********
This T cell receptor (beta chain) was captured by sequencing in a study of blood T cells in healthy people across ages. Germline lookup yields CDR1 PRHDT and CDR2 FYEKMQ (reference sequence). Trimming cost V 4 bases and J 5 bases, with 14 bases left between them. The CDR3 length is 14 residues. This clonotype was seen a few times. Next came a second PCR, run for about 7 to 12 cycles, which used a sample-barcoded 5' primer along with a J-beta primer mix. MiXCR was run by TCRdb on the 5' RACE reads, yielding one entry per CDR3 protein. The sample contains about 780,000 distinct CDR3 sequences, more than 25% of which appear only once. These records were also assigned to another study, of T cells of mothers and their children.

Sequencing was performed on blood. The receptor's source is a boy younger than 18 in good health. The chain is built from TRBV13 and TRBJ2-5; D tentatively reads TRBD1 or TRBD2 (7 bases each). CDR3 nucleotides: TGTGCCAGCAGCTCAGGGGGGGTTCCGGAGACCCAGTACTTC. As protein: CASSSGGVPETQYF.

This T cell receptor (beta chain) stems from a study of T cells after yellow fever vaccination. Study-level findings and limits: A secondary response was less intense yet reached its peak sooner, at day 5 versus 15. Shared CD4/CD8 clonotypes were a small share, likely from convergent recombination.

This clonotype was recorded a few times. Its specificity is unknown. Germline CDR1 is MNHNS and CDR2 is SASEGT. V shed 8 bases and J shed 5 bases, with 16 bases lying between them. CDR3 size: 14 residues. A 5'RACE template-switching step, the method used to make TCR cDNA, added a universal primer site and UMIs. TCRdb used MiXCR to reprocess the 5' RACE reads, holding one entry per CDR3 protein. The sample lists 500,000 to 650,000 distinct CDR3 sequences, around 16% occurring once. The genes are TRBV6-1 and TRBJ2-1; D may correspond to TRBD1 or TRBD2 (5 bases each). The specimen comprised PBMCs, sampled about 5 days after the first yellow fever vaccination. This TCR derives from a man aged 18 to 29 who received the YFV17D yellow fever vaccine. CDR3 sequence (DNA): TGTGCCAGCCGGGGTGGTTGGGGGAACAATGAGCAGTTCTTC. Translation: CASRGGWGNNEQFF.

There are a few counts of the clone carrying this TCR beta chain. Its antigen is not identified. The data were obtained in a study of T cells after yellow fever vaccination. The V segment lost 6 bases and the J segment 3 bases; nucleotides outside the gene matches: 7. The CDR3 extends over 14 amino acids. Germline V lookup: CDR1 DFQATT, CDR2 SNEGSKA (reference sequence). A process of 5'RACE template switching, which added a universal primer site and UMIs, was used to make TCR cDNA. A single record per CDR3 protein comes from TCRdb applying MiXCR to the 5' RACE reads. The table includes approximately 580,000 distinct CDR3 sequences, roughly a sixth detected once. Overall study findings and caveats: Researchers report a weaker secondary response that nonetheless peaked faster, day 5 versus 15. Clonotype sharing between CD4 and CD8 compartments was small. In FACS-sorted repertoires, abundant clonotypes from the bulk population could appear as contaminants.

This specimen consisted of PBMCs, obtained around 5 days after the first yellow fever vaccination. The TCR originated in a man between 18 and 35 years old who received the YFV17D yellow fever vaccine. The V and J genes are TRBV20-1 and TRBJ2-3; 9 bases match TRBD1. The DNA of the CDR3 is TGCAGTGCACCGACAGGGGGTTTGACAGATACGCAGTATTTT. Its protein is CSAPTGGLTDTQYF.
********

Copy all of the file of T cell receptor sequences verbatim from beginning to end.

This T cell receptor (beta chain) was captured by sequencing in a study of blood T cells in healthy people across ages. Germline lookup yields CDR1 PRHDT and CDR2 FYEKMQ (reference sequence). Trimming cost V 4 bases and J 5 bases, with 14 bases left between them. The CDR3 length is 14 residues. This clonotype was seen a few times. Next came a second PCR, run for about 7 to 12 cycles, which used a sample-barcoded 5' primer along with a J-beta primer mix. MiXCR was run by TCRdb on the 5' RACE reads, yielding one entry per CDR3 protein. The sample contains about 780,000 distinct CDR3 sequences, more than 25% of which appear only once. These records were also assigned to another study, of T cells of mothers and their children.

Sequencing was performed on blood. The receptor's source is a boy younger than 18 in good health. The chain is built from TRBV13 and TRBJ2-5; D tentatively reads TRBD1 or TRBD2 (7 bases each). CDR3 nucleotides: TGTGCCAGCAGCTCAGGGGGGGTTCCGGAGACCCAGTACTTC. As protein: CASSSGGVPETQYF.

This T cell receptor (beta chain) stems from a study of T cells after yellow fever vaccination. Study-level findings and limits: A secondary response was less intense yet reached its peak sooner, at day 5 versus 15. Shared CD4/CD8 clonotypes were a small share, likely from convergent recombination.

This clonotype was recorded a few times. Its specificity is unknown. Germline CDR1 is MNHNS and CDR2 is SASEGT. V shed 8 bases and J shed 5 bases, with 16 bases lying between them. CDR3 size: 14 residues. A 5'RACE template-switching step, the method used to make TCR cDNA, added a universal primer site and UMIs. TCRdb used MiXCR to reprocess the 5' RACE reads, holding one entry per CDR3 protein. The sample lists 500,000 to 650,000 distinct CDR3 sequences, around 16% occurring once. The genes are TRBV6-1 and TRBJ2-1; D may correspond to TRBD1 or TRBD2 (5 bases each). The specimen comprised PBMCs, sampled about 5 days after the first yellow fever vaccination. This TCR derives from a man aged 18 to 29 who received the YFV17D yellow fever vaccine. CDR3 sequence (DNA): TGTGCCAGCCGGGGTGGTTGGGGGAACAATGAGCAGTTCTTC. Translation: CASRGGWGNNEQFF.

There are a few counts of the clone carrying this TCR beta chain. Its antigen is not identified. The data were obtained in a study of T cells after yellow fever vaccination. The V segment lost 6 bases and the J segment 3 bases; nucleotides outside the gene matches: 7. The CDR3 extends over 14 amino acids. Germline V lookup: CDR1 DFQATT, CDR2 SNEGSKA (reference sequence). A process of 5'RACE template switching, which added a universal primer site and UMIs, was used to make TCR cDNA. A single record per CDR3 protein comes from TCRdb applying MiXCR to the 5' RACE reads. The table includes approximately 580,000 distinct CDR3 sequences, roughly a sixth detected once. Overall study findings and caveats: Researchers report a weaker secondary response that nonetheless peaked faster, day 5 versus 15. Clonotype sharing between CD4 and CD8 compartments was small. In FACS-sorted repertoires, abundant clonotypes from the bulk population could appear as contaminants.

This specimen consisted of PBMCs, obtained around 5 days after the first yellow fever vaccination. The TCR originated in a man between 18 and 35 years old who received the YFV17D yellow fever vaccine. The V and J genes are TRBV20-1 and TRBJ2-3; 9 bases match TRBD1. The DNA of the CDR3 is TGCAGTGCACCGACAGGGGGTTTGACAGATACGCAGTATTTT. Its protein is CSAPTGGLTDTQYF.